For Something Old and Something New (Thoughts for Thursday)

On Thursdays I serve as lector at the parish near my office. I’ve been the Thursday reader for a couple of years now and these days, I don’t even look ahead at the readings beforehand. There are two reasons for this. A) I like to be surprised and B) I found that I was often surprised anyway, as the readings for the day are often changed by the pastor to reflect the memorials for saints that the Daily Readings I found at the USSCB weren’t picking up on.

So now, I just say a prayer that I will read well, and then I head on up and dive in. Today, I was happily surprised to read aloud the words from my favorite Old Testament book, Ecclesiastes. I hope I wasn’t grinning too much as I launched into the classic beginning of Qoheleth’s riddle of life, [Read more...]

So, remember the original theme song to Gilligan’s Island?


I’m included in the part of the song that goes “and the rest…” for the project below, [Read more...]

J. S. Bach’s Coffee Cantata (Music for Mondays)

Bach knows coffee…

Johann Sebastian Bach loved coffee, before coffee houses were cool. He and his musician friends hung out at a place in Liepzig that was something along the lines of Central Perk in the television series Friends, and they jammed, and penned masterpieces, and stuff.

Being the giant of music knowledge that I am, I found all this out today via a Google search (about 5 minutes ago) because I love books, coffee, and music. [Read more...]

For Solid Food Like This (Hold the Milk)

Once I met up with Thomas Merton, it didn’t take long for him to introduce me to St. Bernard of Clairvaux. Not exactly the founder of the Cistercian Order, as that distinction belongs to the trio of monks Robert of Molesme, Alberic, and Stephen Harding, all in the Communion of Saints now too, he nonetheless grew the Cistercian Order into a powerhouse of prayer.

Bernard, a Doctor of the Church, was indefatigable in his allegiance to Christ and to the Catholic Church. He was a contemplative, but was constantly being called into action, attending Church councils, while providing counsel to monarchs, and even preaching the Second Crusade. Repairing schisms and matching wits with Peter Abelard (and others constantly), it’s a miracle he had time for prayer, or anything else for that matter.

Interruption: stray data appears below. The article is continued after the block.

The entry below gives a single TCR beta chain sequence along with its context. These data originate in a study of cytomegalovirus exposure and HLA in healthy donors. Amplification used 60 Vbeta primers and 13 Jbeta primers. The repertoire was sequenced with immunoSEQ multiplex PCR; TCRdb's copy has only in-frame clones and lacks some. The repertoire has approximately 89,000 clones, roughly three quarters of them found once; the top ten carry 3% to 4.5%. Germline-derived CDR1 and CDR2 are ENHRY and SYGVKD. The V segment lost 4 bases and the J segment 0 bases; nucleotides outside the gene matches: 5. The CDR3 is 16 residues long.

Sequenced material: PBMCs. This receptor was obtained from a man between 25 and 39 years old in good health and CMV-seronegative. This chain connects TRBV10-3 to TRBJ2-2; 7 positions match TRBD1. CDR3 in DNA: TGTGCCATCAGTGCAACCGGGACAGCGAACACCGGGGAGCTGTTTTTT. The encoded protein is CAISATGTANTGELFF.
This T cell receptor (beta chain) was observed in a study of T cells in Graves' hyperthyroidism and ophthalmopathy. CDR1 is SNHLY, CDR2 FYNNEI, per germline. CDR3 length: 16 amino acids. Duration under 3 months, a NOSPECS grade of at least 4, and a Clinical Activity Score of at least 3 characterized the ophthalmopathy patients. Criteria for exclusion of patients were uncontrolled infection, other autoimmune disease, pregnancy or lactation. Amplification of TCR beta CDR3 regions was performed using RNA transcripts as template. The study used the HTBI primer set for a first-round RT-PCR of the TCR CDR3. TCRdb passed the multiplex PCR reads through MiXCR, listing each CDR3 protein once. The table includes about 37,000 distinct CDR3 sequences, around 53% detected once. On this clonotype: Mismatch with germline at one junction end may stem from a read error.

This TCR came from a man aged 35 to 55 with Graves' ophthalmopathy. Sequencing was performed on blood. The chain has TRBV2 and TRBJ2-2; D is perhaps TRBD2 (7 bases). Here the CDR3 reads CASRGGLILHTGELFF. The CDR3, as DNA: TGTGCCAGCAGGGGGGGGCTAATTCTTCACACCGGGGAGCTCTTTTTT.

Personally, I don’t think he slept much. [Read more...]

Public Prayer at University of Tennessee, Revisited


The other day I shared the story about the Freedom From Religion Foundation’s letter to the University of Tennessee regarding prayer before events. The University has stated that they will continue to allow “non-sectarian” prayer before sporting events, etc., and the FFRF has said they will not pursue further legal action, but that they will continue to monitor the situation.

As the clip below reports, the FFRF is on the march throughout the state of Tennessee, doing what they can to free the masses from what they consider to be an exclusive practice, and one that violates the separation of church and state. Roll tape, [Read more...]

The Two Most Important Pundits Weigh In On “My Wife…” UPDATED

No, I don’t mean any of the talking heads over at News Corp., The Big Three, or any of the Sunday Morning shows. No siree. Cut to the chase and get straight to the facts, with a little fun to boot.

First up? Stephen Colbert believes and is overwhelmed with a bittersweet sense of loss. [Read more...]

A Couple of (Thousand) Christians Show Up For Mass With the Pope in Beirut, Lebanon

I heard 12 baskets were left over

You really should read his Apostolic Exhortation, On the Church in the Middle East: Communion and Witness. You’ll be glad you did.

Rebecca Hamilton On How We Become Monsters…

 

If this post doesn’t cut you to the quick, nothing will. Put on the shoes of the other side, and recall clearly where consequentialism leads, and how if we let it, it will damn us all to Hell. [Read more...]

Because the Dalai Lama Says Things Like This UPDATED

 

Which points out to me that though he (perhaps) will be perceived as being on the right/correct side of history, he’ll still be just another casualty in the train wreck of relativism.

All the world’s major religions, with their emphasis on love, compassion, patience, tolerance, and forgiveness can and do promote inner values. But the reality of the world today is that grounding ethics in religion is no longer adequate. This is why I am increasingly convinced that the time has come to find a way of thinking about spirituality and ethics beyond religion altogether.

Sounds like anarchy to me. What do I know that the 61,789(and climbing) folks (in four hours) that liked this thought on Facebook don’t know? Something G.K. Chesterton observed regarding our proclivity to throw in the towel and cry uncle. [Read more...]

Possibly the Brightest Chapter in the Obama Presidency: Beer Brewing in the White House

It doesn’t get much better than this… [Read more...]


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